FOR THIS radio duo it wasn’t just their love of music which connected them on the airwaves — they were a love match as well.
Pejay and Joy Mirtschin share a love of music, their community and donning headphones for their weekly six-hour community radio show on EMFM 104.7.
Splitting the shift into two three-hour shows, the couple tag team into the studio and sing along to the music aptly named The Sounds of the Mighty Murray.
But it isn’t the Nathalia couple’s dulcet tones which echo through the twin towns on a Wednesday afternoon which make them remarkable.
They also both have types of blood cancers.
‘‘Our doctor said we are the only husband and wife team he has seen that both have that type of cancer,’’ Pejay said.
‘‘But for both of us, music has been our saviour. Grounding us and keeping us moving forward at all times.’’
Joy was diagnosed six years ago with Chronic Myeloid Leukaemia (CML) and three years ago Pejay got the news he had Multiple Myeloma.
‘‘We both take multiple medications daily but we are doing fairly well,’’ Pejay said.
‘‘Shake me I rattle, I always say,’’ he laughed.
‘‘It is just another thing that brings us together.
CML is caused by a chromosome mutation that occurs spontaneously and affects the blood and bone marrow. Multiple Myeloma is when a group of plasma cells becomes cancerous and multiplies. The disease can damage the bones, immune system, kidneys and red blood cell count.
But getting through their continual medical appointments, combined with chemotherapy, and stem cell treatments was only possible with music.
‘‘It is our life blood,’’ Joy said.
‘‘We are always on our computers getting new music and listening to new artists before placing them in our show.
‘‘Pejay is much more passionate than me, but it is funny that each week we never double up on songs.’’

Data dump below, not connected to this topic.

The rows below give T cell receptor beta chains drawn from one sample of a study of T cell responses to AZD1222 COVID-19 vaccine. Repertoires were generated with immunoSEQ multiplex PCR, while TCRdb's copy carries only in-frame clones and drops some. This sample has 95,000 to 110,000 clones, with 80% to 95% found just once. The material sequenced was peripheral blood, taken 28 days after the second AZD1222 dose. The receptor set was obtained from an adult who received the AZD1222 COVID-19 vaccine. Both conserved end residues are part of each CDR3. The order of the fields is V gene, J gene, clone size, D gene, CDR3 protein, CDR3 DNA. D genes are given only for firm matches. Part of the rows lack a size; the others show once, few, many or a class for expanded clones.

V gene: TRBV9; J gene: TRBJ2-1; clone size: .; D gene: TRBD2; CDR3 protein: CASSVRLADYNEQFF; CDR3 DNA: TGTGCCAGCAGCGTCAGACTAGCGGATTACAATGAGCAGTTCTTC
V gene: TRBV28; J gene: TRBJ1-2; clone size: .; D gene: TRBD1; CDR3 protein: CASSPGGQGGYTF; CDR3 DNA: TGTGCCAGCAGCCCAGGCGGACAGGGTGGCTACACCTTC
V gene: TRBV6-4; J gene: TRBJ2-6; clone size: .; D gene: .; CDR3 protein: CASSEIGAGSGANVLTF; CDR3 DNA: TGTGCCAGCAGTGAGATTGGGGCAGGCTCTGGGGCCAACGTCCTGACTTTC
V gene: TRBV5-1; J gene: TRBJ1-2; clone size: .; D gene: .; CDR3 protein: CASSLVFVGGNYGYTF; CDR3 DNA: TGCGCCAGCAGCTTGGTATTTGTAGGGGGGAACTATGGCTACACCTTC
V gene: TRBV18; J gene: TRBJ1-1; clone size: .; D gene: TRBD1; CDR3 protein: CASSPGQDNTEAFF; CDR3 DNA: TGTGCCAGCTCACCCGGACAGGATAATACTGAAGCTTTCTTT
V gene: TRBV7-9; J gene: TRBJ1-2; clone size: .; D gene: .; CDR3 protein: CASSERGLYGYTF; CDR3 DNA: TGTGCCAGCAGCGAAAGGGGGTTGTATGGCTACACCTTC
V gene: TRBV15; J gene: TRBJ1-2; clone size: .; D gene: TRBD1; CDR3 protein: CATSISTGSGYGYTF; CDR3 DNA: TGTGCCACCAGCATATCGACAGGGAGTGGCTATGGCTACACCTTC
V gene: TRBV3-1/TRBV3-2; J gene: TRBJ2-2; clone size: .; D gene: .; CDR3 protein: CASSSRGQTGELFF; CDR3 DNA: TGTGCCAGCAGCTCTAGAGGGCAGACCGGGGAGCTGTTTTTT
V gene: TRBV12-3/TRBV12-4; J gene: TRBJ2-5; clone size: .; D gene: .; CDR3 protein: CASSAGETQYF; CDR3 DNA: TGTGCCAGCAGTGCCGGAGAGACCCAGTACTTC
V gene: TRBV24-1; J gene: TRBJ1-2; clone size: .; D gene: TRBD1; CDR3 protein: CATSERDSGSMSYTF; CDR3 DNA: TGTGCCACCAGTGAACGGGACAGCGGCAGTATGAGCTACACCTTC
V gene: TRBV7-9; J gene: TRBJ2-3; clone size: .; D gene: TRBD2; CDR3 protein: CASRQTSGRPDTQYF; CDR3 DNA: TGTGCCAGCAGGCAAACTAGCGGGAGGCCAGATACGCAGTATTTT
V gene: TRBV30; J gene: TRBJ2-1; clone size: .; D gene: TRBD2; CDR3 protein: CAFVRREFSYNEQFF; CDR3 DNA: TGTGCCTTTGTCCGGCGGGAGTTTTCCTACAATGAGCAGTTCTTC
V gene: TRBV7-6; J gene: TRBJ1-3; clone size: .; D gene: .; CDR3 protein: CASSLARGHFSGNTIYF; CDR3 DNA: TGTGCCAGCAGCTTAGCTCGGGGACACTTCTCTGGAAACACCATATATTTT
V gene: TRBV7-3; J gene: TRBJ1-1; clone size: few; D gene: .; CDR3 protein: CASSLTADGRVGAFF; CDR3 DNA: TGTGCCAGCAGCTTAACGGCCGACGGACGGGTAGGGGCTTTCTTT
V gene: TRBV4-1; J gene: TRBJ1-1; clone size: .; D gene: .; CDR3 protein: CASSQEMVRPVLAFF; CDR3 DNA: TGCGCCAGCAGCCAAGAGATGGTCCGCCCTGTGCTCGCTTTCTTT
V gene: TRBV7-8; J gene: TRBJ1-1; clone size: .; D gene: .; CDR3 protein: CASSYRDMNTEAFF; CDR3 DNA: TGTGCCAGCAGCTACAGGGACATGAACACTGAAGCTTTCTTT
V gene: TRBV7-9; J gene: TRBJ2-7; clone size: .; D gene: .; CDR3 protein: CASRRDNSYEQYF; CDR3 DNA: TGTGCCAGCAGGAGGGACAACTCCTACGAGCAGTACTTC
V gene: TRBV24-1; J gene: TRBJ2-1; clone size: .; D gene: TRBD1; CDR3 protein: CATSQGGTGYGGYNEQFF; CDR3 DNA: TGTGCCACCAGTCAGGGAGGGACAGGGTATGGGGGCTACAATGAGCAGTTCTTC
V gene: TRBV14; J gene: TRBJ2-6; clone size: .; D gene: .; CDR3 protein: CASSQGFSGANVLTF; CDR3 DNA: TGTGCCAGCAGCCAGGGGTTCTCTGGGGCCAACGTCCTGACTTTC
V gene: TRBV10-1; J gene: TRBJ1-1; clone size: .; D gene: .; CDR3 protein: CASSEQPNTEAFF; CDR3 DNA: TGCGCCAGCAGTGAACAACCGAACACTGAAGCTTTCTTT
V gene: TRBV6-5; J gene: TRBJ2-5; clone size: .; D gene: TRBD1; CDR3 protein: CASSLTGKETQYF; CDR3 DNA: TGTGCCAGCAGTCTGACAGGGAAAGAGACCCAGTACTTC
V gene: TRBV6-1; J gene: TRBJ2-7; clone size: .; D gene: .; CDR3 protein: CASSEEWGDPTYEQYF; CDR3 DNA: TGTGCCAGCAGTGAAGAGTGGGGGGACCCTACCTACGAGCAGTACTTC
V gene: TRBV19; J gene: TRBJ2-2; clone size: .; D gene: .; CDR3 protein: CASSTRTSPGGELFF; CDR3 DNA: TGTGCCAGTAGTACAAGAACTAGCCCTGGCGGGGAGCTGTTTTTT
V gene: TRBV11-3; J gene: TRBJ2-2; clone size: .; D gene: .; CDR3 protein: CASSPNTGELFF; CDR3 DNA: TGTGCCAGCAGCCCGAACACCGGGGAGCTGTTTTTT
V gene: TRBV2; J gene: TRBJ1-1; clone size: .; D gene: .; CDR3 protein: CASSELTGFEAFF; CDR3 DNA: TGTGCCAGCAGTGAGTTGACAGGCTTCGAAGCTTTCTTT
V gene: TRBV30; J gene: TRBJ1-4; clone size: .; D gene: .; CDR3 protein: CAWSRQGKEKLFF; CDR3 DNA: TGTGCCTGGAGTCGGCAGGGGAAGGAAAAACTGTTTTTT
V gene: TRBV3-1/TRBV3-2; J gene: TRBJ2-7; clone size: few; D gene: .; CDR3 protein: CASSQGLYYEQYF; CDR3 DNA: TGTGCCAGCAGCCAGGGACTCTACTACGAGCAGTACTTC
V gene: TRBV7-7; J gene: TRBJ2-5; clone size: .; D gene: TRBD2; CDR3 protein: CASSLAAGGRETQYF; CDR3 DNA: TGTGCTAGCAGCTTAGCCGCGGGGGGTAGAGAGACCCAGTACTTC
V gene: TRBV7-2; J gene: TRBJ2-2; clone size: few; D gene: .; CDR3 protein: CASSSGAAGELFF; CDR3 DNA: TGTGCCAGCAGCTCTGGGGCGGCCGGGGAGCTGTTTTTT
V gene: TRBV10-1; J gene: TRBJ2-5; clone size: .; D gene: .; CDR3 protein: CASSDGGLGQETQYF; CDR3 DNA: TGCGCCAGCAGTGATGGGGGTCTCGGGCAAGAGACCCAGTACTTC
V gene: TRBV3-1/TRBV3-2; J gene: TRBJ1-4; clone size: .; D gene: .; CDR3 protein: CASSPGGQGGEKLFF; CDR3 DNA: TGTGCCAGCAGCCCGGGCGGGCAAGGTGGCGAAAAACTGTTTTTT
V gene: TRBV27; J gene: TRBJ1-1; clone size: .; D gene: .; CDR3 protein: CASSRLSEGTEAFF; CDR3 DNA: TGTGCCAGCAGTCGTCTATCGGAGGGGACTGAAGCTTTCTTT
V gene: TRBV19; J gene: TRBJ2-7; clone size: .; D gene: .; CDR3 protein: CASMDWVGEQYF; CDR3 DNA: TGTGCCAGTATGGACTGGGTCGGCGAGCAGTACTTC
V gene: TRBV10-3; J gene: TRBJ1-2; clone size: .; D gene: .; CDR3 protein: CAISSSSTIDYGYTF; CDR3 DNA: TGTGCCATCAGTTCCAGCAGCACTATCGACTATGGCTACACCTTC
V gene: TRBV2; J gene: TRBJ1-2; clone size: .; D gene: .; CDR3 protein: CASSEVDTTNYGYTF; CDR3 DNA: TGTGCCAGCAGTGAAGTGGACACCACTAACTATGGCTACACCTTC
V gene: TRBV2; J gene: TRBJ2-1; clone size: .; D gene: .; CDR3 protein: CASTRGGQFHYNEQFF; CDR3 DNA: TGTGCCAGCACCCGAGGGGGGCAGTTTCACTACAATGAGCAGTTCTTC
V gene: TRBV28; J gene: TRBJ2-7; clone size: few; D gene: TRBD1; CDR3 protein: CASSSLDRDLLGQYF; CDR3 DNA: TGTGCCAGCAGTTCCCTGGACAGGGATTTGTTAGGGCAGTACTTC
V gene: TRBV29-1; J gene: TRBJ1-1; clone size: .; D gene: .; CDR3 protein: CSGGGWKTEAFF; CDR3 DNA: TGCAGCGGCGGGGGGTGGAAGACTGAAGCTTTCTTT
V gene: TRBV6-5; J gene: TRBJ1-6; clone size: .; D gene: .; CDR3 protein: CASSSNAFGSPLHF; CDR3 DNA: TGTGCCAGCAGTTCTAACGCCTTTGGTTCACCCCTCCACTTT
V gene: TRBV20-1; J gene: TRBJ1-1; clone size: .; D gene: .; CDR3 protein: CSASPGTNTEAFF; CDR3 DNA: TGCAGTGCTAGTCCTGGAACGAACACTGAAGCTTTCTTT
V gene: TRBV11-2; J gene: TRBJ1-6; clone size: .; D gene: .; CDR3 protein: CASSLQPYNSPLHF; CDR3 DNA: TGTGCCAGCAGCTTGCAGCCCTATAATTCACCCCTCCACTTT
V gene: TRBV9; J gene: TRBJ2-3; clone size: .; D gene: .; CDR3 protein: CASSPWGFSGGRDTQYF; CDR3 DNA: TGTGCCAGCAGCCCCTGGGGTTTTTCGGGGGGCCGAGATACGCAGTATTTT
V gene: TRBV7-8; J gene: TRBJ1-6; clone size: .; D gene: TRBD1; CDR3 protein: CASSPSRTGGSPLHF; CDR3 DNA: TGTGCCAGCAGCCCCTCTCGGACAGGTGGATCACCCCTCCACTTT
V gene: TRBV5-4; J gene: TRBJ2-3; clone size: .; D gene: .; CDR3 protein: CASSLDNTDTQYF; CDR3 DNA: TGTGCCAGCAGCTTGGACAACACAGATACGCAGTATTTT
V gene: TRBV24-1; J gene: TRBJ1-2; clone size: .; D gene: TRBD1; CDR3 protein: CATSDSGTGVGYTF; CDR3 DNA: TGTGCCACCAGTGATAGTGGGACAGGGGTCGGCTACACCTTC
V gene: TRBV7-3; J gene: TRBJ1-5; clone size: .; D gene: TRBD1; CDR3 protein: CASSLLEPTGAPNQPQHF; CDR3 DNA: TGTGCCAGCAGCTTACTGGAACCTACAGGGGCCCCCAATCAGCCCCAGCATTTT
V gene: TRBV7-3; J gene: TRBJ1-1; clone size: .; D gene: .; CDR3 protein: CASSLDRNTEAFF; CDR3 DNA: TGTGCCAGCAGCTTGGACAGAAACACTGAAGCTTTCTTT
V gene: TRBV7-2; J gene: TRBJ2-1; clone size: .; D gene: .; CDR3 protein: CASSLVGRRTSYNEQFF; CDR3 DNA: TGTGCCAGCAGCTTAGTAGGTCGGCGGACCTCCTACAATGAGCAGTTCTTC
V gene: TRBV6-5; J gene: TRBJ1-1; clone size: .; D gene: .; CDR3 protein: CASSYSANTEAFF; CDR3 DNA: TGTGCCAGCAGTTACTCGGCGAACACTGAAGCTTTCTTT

Pejay has been chatting away on community radio for 25 years.
‘‘A quarter of a century is a long time to be doing something but I just love it,’’ he said.
‘‘It is the greatest hobby you can have.
‘‘You get to work with the music you like and create the program you think your audience would like.
‘‘And after 25 years of doing it you would never catch me playing head-banging music.’’
Pejay said it was seeing a test program unfold at the Shepparton Show three decades ago that flicked on his intrigue.
‘‘I was watching the guys from One FM do a dummy program and I though I have to do this,’’ he said.
‘‘But it wasn’t until some five years later when I heard a song on the radio which I needed to know the name of.’’
He called up and got the name of the song, but also got an invitation to come to the studio.
‘‘It was an old shed and I started my first program at midnight and was on my own for six hours. It was pretty daunting,’’ Pejay said.
‘‘And here I am still doing it 25 years later.’’
For his wife, her journey into community radio was a slightly different one.
‘‘When I lost my late husband, I was looking for something to do and the community radio station was looking for someone to answer the phones during the night program,’’ Joy said.
‘‘So I did that for a while and then the manager asked if I wanted to coordinate a group of work-for-the-dole boys who were doing training.
‘‘While I was just there to supervise I think I also took it all in and from there they asked me to do a program.’’
Although the nerves still come every time she watches the clock count down until she is on air, Joy beams when talking about her 15 years on community radio.
‘‘Apart from our family of course, music is our life,’’ she said.
‘‘Music gives us something to focus on and although it can be tiring at times we love it.
‘‘There is something about community radio that warms your heart. It is the phone calls from listeners that show you that you are keeping them company or giving them some joy.’’
Now in their 16th week with EMFM, the duo look forward to their weekly 35 minute drive.
‘‘Every time we pull up at the studio, Pejay says ‘I’m home’,’’ Joy laughed.
‘‘Everyone has been so welcoming and we just love it.’’
You can follow them on their Facebook page Joy and Pejay Radio Presenters.